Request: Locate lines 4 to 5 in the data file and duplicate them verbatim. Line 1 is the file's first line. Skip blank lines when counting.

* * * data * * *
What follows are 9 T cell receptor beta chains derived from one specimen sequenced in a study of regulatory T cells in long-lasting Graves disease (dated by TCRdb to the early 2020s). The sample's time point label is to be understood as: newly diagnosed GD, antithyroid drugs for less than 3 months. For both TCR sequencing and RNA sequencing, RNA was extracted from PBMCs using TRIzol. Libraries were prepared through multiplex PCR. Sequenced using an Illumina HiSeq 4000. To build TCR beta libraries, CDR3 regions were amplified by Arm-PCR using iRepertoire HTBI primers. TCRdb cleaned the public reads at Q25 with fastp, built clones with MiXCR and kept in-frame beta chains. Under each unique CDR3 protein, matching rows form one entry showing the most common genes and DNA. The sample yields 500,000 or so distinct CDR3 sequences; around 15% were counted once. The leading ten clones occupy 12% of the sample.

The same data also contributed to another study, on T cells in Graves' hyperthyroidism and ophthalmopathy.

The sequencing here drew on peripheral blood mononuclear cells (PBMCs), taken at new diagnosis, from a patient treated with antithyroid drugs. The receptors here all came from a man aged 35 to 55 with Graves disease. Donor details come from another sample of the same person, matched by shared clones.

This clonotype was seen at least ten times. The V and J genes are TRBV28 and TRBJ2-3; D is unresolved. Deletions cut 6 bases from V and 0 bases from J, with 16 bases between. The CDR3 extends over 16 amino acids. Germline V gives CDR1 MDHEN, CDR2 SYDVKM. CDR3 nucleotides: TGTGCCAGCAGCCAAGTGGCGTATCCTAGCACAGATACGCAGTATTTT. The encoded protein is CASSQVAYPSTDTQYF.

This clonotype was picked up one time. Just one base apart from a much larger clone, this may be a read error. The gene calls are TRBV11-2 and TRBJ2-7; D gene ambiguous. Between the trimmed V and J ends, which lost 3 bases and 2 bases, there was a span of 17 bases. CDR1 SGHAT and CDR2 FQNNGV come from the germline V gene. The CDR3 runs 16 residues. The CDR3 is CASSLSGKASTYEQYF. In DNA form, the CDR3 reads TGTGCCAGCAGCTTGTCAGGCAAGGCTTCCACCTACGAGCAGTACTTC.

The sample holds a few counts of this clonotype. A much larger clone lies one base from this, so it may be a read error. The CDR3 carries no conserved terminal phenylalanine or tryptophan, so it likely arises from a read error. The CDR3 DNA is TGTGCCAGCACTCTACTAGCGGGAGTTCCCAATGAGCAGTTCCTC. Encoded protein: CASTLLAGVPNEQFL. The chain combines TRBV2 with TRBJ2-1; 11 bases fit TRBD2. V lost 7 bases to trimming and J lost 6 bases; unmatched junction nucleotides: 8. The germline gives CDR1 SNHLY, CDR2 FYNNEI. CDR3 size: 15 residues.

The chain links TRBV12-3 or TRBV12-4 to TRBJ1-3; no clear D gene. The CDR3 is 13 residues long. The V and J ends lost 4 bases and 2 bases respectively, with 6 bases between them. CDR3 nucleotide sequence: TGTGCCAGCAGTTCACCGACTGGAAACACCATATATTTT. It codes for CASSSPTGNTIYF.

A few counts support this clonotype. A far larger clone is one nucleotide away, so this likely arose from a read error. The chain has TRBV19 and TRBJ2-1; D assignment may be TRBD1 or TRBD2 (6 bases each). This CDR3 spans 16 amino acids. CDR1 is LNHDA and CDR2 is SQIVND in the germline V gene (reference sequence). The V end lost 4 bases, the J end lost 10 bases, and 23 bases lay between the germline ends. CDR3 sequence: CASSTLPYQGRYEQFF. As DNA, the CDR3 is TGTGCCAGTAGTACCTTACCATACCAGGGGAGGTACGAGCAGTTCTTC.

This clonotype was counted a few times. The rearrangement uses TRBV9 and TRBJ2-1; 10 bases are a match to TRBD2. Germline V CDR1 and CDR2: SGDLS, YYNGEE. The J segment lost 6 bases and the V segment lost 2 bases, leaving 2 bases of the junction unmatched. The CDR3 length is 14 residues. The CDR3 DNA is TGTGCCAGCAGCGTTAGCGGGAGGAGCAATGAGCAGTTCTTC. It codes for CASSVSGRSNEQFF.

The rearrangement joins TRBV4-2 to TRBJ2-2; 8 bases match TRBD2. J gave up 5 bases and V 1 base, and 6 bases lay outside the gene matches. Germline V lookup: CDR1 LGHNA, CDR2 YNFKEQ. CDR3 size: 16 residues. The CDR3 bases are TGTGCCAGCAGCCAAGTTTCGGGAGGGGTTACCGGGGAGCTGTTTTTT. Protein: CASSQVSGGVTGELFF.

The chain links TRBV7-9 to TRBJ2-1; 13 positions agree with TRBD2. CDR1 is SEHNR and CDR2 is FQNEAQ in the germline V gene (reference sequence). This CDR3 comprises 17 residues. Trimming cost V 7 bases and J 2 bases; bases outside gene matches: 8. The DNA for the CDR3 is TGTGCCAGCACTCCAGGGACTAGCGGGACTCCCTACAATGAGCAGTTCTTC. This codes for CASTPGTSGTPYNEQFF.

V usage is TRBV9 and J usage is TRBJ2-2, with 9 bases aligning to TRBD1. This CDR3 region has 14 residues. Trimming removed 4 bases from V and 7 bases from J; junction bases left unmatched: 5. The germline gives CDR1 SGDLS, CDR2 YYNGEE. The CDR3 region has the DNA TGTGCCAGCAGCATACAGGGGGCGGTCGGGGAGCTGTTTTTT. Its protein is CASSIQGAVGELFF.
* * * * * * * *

This clonotype was seen at least ten times. The V and J genes are TRBV28 and TRBJ2-3; D is unresolved. Deletions cut 6 bases from V and 0 bases from J, with 16 bases between. The CDR3 extends over 16 amino acids. Germline V gives CDR1 MDHEN, CDR2 SYDVKM. CDR3 nucleotides: TGTGCCAGCAGCCAAGTGGCGTATCCTAGCACAGATACGCAGTATTTT. The encoded protein is CASSQVAYPSTDTQYF.

This clonotype was picked up one time. Just one base apart from a much larger clone, this may be a read error. The gene calls are TRBV11-2 and TRBJ2-7; D gene ambiguous. Between the trimmed V and J ends, which lost 3 bases and 2 bases, there was a span of 17 bases. CDR1 SGHAT and CDR2 FQNNGV come from the germline V gene. The CDR3 runs 16 residues. The CDR3 is CASSLSGKASTYEQYF. In DNA form, the CDR3 reads TGTGCCAGCAGCTTGTCAGGCAAGGCTTCCACCTACGAGCAGTACTTC.